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Safety of Innovative Reactors Designs


Specific Objectives:
1. To test the integrity and fission gas release of HTR fuel compacts provided by General Atomics;
2. To test the integrity and fission gas release of HTR fuel pebbles provided by FZJ during irradiation in the HFR; to irradiate these pebbles to a high burn-up (for enabling subsequent accidental fission gas release tests in the KÜFA facility at JRC-ITU); to allow for simultaneous piggy-back testing of graphite specimens;
3.1. To design, build, commission and test a new facility to carburise and decarburise test coupons; 3.2. To modify an existing facility for measuring the impact, tensile, creep, and fracture mechanics properties of: - surface-treated Ni superalloys (and possibly Ti or Mo base alloys or CFC or SiC/SiC composites) for HTR He turbines - HTR reactor pressure vessel material including thick welds on commercial P91 steel - carbon fiber composites (CFC) for HTR control rod clads;
4. To pursue with HTR-TN partners the coordinated definition and execution of R&D;
5. To review existing HFR fuel test reports and to develop a user- friendly interface for facilitating data entry in the fuel database;
6. To contribute to the final definition of selection criteria for innovative reactors and fuel cycles in IAEA/INPRO;
7. To modify certain computer codes (EAC2, STAR-CD) to make them suitable for use with the coolants lead and helium. To prepare reactivity worth curves with the neutronic code HEXNODYN. Accident initiators that will be investigated are unprotected Loss-of-Flow, Loss-of-Heat Sink, depressurisation- and reactivity-accidents as well as emergency decay heat removal; 8. To perform a feasibility study for a small-scale out-of-pile experiment to verify whether Pb or Pb-Bi will absorb Cs and I vapours. Anticipated milestones and schedule M1.1 HFR-EU2 fabrication finished: 09/2003 M1.2 HFR-EU2 start of irradiation: 12/2003 M2.1 HFR-EU1bis fabrication finished: 06/2003 M2.2 HFR-EU1bis start of irradiation: 07/2003 M3.1 Fracture mechanics facility operational: 09/2003 M3.2 Facility to pre-expose samples in carburising or de-carburising atmospheres operational: 09/2003 M5.1 User interface with HTR fuel database installed: 09/2003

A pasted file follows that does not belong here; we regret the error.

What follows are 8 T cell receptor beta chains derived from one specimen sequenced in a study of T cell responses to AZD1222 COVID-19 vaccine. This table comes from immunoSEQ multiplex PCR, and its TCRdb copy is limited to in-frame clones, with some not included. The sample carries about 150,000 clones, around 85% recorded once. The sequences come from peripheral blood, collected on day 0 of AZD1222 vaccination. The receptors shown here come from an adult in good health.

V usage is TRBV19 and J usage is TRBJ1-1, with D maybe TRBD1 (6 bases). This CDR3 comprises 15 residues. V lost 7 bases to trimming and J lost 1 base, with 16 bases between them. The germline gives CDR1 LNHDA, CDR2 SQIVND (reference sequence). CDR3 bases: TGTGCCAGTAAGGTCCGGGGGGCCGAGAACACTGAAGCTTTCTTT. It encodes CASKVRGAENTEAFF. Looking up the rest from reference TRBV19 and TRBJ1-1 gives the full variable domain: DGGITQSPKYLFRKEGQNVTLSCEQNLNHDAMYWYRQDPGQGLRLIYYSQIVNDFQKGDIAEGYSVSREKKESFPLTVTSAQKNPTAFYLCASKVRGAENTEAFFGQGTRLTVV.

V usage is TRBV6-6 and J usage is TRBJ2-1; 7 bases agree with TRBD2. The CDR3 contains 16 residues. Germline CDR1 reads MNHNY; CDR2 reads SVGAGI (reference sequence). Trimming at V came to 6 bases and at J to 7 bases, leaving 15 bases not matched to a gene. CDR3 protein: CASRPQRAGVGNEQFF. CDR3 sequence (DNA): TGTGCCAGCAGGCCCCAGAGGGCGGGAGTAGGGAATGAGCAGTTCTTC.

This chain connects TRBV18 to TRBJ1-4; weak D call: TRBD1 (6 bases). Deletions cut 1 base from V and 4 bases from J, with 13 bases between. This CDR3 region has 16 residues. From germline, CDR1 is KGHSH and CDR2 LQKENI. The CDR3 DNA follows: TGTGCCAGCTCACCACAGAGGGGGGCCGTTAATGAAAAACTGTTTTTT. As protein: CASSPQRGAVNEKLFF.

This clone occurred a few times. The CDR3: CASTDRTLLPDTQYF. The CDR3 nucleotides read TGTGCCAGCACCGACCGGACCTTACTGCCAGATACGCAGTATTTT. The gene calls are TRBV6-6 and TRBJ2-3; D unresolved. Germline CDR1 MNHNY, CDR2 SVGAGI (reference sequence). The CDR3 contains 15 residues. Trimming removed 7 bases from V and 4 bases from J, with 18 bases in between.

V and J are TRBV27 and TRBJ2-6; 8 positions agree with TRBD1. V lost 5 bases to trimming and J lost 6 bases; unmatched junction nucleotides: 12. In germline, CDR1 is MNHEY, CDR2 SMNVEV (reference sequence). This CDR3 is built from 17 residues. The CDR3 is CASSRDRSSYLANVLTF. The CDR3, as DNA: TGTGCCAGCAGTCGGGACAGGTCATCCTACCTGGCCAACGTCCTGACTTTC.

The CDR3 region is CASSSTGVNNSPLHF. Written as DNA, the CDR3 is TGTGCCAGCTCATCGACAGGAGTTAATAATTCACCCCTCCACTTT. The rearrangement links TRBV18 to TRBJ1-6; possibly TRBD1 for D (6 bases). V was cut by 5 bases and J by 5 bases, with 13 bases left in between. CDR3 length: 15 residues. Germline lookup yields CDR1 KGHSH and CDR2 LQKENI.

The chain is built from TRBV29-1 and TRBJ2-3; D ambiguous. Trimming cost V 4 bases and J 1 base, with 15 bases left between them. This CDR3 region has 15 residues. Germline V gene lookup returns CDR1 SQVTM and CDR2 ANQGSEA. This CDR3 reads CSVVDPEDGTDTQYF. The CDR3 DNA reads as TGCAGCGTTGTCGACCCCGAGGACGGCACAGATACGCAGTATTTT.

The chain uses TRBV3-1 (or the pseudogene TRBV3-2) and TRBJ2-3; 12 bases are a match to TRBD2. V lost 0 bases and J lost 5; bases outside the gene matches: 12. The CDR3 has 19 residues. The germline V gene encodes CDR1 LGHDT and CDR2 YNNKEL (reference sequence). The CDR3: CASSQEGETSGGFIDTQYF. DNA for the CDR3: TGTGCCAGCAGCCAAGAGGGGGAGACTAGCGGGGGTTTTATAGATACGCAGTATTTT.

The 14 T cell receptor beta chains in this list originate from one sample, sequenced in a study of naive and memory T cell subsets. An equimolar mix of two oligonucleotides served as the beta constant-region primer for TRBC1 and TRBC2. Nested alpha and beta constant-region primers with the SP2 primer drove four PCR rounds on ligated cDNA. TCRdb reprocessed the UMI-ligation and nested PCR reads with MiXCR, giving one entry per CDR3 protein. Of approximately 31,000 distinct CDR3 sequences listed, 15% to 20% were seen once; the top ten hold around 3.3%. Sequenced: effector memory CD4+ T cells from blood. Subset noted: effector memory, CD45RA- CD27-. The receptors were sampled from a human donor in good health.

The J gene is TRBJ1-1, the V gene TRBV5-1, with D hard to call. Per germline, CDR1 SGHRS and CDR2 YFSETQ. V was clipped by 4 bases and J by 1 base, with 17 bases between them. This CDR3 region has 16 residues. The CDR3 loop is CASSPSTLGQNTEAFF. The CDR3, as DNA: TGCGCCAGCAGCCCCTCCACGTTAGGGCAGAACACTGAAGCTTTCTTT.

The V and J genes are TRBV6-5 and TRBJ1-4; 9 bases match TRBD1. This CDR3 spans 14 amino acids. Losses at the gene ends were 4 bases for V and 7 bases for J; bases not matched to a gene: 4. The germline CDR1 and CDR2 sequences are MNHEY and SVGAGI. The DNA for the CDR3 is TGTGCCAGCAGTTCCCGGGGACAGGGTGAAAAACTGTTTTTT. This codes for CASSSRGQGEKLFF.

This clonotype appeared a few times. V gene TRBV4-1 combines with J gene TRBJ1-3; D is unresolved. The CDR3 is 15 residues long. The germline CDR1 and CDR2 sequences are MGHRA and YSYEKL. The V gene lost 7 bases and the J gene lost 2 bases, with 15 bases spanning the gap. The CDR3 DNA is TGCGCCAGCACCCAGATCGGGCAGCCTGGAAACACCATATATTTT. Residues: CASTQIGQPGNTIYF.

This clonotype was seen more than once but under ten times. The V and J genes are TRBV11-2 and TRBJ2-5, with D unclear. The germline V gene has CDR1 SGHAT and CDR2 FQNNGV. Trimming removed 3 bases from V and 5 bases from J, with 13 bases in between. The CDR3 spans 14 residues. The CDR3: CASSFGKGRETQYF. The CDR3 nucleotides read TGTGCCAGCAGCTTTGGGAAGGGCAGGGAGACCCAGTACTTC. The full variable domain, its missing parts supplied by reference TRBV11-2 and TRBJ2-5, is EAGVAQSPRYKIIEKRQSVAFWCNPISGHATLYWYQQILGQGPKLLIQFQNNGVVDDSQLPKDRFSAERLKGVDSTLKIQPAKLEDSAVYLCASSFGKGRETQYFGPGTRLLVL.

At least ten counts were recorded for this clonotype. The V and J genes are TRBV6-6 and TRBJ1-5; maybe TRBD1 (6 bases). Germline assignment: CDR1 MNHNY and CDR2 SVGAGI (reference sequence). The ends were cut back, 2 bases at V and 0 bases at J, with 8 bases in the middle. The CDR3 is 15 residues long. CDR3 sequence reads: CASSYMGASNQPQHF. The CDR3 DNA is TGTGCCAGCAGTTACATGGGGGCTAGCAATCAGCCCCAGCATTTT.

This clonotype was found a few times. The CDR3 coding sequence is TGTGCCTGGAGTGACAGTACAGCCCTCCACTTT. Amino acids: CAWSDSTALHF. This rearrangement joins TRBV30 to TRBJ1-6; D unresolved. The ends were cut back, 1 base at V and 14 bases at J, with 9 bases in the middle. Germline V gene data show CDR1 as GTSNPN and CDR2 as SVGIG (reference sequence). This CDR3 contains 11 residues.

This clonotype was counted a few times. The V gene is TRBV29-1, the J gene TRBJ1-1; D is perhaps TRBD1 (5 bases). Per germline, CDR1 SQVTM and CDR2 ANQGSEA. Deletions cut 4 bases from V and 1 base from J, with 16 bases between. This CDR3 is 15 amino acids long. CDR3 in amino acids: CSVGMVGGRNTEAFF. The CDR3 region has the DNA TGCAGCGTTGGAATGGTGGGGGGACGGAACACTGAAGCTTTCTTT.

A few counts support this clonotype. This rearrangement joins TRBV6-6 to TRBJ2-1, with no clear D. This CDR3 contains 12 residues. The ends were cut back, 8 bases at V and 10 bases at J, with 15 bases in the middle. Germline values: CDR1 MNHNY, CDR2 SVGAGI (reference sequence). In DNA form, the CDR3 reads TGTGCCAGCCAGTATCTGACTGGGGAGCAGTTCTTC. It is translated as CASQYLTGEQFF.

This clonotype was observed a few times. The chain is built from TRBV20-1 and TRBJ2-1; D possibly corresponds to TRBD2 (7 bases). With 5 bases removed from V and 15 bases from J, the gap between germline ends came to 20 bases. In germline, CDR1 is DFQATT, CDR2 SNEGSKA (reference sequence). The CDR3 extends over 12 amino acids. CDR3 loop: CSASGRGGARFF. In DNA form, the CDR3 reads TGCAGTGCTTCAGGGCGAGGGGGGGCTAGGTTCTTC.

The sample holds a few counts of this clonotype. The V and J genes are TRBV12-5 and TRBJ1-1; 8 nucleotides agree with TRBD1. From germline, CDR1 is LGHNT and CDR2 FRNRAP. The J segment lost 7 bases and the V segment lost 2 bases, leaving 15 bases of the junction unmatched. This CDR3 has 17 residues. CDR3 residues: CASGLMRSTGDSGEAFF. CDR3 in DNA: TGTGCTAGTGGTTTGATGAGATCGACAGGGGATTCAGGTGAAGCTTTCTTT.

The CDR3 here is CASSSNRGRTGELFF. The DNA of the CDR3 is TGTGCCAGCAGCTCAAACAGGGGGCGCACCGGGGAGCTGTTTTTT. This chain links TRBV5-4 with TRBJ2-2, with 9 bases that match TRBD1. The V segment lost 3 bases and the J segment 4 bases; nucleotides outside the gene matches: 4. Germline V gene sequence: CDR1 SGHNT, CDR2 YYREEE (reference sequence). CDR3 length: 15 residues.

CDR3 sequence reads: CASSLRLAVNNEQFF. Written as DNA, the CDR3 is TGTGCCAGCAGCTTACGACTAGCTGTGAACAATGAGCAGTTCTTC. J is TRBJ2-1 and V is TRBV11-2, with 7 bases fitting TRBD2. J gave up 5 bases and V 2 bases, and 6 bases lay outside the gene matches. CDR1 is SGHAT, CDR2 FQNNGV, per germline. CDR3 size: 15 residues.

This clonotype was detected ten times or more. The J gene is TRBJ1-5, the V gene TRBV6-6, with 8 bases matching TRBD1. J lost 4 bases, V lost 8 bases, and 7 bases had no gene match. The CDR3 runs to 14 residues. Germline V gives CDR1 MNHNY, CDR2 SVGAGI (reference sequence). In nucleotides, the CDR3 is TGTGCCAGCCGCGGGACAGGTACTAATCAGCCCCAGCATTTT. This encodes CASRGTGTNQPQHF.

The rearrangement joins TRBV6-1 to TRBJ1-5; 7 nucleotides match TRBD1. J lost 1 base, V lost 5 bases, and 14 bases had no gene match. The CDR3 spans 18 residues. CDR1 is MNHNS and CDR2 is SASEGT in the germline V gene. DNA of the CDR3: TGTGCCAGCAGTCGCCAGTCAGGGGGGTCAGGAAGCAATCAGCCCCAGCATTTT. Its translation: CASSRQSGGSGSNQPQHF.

Planned Deliverables:
1. HFR-EU2 irradiation: Design and follow-up of fabrication of rig and loops. Start of irradiation. Reports 2. HFR-EU1bis irradiation: Design and follow-up of fabrication of rig and loops. Start of irradiation. Reports 3. Commissioning of the surface treatment facility and of the mechanical test rig. Report 4. Participation in project review meetings, preparation of FP6 project contributions. Minutes Co-organise International Conference on Advanced Power Plants 2003 (ICAPP'03) Co-organise Conference on High Temperature Reactors (HTR-2004) 5. Installation of user-friendly interface for data entry in HTR fuel database at JRC-IE. CD with software and manual 6. Contribution to TECDOC on IAEA/INPRO. Report 7. Safety analysis of lead-cooled fast reactors. Report Modified thermal-hydraulics model in the EAC-2 multi-channel accident code for gas cooling. CD with software 8. Feasibility study of an out-of-pile experiment with Pb, Pb-Bi and I and Cs.
Summary of the Action: